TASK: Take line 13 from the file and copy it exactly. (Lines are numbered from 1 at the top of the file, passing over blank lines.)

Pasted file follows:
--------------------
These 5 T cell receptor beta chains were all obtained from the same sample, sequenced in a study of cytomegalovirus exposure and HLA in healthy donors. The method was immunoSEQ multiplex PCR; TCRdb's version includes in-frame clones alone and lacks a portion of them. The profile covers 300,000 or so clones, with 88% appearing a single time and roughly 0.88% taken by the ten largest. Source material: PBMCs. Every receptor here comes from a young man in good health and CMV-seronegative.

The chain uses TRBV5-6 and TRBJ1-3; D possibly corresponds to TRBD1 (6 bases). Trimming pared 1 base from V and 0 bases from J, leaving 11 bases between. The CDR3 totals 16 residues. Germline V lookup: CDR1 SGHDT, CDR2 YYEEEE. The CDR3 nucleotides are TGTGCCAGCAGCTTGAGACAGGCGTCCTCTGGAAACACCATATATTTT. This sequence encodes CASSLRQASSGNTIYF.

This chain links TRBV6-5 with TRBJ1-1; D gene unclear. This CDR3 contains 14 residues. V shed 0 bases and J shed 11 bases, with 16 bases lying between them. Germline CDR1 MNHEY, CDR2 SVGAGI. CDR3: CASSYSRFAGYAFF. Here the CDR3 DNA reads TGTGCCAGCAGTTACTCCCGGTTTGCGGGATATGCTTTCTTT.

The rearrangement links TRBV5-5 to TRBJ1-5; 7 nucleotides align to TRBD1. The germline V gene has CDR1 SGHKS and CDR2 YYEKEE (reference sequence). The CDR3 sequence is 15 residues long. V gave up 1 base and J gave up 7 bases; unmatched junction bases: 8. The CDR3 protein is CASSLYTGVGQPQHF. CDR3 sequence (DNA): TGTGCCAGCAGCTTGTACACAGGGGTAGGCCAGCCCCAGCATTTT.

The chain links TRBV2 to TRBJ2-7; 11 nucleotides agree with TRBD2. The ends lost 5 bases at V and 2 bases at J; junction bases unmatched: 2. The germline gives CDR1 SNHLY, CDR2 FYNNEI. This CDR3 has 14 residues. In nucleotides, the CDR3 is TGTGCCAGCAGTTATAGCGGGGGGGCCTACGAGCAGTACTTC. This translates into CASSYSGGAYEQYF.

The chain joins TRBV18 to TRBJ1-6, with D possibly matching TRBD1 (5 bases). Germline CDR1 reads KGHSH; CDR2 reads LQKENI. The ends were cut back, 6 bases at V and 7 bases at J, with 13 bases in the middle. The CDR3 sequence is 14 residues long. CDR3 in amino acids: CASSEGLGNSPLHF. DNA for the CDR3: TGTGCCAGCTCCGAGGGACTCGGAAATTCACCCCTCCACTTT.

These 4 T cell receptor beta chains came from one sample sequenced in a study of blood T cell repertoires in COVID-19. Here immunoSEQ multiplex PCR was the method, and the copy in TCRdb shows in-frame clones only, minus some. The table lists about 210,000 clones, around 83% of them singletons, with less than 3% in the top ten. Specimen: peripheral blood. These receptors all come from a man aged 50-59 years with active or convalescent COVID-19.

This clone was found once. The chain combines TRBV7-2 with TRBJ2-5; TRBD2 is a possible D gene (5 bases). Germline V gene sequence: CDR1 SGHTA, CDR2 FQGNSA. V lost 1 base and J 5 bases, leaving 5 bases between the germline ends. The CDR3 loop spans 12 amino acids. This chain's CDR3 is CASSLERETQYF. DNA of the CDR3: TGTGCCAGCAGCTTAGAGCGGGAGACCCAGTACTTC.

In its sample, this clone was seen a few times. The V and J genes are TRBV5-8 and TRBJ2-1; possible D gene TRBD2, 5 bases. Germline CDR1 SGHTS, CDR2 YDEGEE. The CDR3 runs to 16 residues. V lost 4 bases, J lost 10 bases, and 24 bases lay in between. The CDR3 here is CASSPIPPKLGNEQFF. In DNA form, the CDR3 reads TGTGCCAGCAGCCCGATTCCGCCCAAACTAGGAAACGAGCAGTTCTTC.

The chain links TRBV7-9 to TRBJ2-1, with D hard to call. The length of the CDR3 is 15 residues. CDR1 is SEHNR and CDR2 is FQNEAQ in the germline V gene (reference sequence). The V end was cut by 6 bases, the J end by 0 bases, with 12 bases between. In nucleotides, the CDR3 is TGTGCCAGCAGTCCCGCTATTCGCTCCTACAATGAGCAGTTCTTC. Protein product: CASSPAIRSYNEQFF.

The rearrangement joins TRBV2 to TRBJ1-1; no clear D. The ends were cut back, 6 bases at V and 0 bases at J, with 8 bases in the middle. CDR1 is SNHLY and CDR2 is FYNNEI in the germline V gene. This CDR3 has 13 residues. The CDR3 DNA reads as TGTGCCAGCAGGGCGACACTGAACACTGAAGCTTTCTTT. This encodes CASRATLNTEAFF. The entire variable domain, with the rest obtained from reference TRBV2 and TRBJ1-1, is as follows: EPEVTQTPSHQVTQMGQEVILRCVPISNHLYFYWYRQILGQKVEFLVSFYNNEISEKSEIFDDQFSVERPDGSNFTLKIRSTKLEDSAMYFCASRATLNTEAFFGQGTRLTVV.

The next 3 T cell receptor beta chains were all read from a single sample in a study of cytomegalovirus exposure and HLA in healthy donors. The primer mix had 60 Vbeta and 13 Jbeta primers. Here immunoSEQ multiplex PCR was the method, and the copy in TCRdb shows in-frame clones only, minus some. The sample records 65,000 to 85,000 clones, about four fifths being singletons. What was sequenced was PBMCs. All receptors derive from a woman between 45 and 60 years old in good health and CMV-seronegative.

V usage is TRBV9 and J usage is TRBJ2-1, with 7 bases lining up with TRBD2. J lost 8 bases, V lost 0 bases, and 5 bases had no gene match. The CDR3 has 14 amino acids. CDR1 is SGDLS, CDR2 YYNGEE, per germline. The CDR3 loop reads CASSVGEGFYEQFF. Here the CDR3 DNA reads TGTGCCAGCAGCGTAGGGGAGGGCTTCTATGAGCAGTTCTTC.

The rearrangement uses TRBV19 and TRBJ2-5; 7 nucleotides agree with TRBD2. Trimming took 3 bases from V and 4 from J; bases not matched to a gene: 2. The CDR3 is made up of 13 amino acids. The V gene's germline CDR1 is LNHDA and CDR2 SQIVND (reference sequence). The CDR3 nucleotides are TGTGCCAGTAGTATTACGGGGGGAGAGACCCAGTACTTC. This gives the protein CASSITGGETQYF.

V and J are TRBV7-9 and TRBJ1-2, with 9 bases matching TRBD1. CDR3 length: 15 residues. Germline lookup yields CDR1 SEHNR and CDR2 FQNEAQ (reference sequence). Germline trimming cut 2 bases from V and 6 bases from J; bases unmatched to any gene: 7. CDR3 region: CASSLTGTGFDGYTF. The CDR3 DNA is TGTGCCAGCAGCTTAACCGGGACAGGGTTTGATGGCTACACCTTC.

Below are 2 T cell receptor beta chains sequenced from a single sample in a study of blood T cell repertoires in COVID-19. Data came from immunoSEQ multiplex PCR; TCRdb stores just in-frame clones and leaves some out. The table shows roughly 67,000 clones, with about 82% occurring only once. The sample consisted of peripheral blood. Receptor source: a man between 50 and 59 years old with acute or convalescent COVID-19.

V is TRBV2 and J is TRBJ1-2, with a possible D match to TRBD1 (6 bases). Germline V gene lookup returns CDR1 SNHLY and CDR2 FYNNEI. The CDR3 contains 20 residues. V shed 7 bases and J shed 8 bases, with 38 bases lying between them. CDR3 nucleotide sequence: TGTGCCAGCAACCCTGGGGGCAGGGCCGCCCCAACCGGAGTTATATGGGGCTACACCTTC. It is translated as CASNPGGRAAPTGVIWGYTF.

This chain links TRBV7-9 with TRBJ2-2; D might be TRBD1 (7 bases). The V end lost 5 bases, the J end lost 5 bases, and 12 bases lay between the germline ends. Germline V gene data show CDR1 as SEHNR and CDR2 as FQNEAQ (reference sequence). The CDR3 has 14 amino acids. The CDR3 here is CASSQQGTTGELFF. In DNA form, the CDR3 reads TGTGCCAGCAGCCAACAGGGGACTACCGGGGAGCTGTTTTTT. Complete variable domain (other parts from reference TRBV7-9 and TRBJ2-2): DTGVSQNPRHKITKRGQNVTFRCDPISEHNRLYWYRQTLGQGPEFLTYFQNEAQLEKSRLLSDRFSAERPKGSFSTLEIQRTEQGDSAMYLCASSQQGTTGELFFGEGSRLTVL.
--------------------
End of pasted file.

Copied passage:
V usage is TRBV9 and J usage is TRBJ2-1, with 7 bases lining up with TRBD2. J lost 8 bases, V lost 0 bases, and 5 bases had no gene match. The CDR3 has 14 amino acids. CDR1 is SGDLS, CDR2 YYNGEE, per germline. The CDR3 loop reads CASSVGEGFYEQFF. Here the CDR3 DNA reads TGTGCCAGCAGCGTAGGGGAGGGCTTCTATGAGCAGTTCTTC.